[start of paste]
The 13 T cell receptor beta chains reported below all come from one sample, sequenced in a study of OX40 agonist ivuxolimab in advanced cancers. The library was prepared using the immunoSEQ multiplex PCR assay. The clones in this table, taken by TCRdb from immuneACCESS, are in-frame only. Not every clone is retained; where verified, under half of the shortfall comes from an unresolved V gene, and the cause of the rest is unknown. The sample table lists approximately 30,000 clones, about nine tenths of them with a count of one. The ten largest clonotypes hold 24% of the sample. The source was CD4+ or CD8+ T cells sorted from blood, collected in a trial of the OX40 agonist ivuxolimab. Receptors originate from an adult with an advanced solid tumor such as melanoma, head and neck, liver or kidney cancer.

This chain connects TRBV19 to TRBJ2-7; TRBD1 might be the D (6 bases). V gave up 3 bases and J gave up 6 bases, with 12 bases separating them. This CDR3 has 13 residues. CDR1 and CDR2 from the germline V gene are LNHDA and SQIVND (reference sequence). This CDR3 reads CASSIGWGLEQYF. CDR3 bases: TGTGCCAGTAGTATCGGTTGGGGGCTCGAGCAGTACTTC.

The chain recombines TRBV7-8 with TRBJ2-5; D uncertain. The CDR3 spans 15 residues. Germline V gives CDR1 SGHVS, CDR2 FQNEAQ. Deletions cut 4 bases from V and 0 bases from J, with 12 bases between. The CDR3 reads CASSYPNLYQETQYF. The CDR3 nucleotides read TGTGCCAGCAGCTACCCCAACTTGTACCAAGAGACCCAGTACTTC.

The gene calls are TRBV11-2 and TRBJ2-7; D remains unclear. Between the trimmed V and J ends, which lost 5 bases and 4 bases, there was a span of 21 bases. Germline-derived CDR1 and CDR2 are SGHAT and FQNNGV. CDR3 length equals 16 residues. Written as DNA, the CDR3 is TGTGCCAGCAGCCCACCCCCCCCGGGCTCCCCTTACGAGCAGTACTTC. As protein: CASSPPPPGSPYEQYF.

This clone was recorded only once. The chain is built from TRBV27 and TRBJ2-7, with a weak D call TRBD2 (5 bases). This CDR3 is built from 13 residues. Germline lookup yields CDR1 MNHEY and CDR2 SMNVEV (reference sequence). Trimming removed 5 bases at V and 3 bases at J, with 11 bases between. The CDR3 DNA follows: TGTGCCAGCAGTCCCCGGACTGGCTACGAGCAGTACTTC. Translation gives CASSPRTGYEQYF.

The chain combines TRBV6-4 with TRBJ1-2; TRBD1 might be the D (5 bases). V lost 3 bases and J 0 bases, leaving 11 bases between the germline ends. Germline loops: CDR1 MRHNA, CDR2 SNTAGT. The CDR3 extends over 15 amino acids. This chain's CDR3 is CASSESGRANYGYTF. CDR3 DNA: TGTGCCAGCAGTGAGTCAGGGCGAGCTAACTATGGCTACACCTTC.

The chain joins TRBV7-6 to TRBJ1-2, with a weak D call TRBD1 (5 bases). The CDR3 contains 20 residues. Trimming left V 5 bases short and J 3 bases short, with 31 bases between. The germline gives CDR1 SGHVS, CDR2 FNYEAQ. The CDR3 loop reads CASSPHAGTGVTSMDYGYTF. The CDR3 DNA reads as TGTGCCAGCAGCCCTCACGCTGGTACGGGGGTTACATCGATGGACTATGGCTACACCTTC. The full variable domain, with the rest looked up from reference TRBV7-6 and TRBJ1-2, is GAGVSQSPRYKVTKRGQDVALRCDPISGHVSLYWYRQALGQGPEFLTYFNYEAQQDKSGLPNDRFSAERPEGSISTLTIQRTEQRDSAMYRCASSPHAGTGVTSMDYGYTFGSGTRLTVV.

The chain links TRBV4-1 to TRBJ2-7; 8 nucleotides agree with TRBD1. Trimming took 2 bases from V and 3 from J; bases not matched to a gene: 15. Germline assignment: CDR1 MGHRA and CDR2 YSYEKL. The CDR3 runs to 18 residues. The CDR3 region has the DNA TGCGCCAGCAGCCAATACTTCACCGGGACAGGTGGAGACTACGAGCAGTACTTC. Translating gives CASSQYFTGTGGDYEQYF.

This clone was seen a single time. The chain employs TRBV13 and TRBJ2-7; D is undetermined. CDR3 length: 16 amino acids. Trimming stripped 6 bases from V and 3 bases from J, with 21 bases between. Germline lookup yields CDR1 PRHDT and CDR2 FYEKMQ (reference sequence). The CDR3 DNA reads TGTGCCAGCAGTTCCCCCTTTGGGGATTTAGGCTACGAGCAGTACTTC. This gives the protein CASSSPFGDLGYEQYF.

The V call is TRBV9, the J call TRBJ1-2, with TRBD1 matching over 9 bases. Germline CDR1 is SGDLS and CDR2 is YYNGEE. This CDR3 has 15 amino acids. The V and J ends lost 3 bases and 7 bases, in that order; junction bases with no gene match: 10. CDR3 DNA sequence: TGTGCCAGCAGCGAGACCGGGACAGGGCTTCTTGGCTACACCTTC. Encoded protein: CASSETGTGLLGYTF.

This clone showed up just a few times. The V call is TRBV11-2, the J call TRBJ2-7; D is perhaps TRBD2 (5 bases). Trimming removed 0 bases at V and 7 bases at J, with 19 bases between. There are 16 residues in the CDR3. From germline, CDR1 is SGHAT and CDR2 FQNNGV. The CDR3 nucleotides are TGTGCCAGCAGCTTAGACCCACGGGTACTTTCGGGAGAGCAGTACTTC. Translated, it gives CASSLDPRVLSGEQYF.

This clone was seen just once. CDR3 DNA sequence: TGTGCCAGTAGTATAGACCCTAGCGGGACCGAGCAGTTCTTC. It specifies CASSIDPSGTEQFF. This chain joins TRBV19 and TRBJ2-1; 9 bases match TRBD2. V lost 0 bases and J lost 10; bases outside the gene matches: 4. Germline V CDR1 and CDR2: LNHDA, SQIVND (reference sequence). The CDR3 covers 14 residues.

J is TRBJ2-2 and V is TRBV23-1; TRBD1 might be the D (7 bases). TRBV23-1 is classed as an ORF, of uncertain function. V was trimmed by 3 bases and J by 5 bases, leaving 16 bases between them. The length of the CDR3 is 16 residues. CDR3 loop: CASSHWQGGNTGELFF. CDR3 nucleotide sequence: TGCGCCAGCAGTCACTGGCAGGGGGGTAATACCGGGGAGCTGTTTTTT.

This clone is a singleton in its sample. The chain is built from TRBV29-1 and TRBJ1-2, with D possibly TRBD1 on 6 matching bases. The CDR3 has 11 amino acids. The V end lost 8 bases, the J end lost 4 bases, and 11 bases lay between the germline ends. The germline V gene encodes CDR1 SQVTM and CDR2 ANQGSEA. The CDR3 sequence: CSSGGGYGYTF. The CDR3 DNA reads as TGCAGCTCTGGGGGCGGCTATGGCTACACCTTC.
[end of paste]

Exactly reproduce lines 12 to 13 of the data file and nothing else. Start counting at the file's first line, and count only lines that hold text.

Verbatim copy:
This clone was seen just once. CDR3 DNA sequence: TGTGCCAGTAGTATAGACCCTAGCGGGACCGAGCAGTTCTTC. It specifies CASSIDPSGTEQFF. This chain joins TRBV19 and TRBJ2-1; 9 bases match TRBD2. V lost 0 bases and J lost 10; bases outside the gene matches: 4. Germline V CDR1 and CDR2: LNHDA, SQIVND (reference sequence). The CDR3 covers 14 residues.

J is TRBJ2-2 and V is TRBV23-1; TRBD1 might be the D (7 bases). TRBV23-1 is classed as an ORF, of uncertain function. V was trimmed by 3 bases and J by 5 bases, leaving 16 bases between them. The length of the CDR3 is 16 residues. CDR3 loop: CASSHWQGGNTGELFF. CDR3 nucleotide sequence: TGCGCCAGCAGTCACTGGCAGGGGGGTAATACCGGGGAGCTGTTTTTT.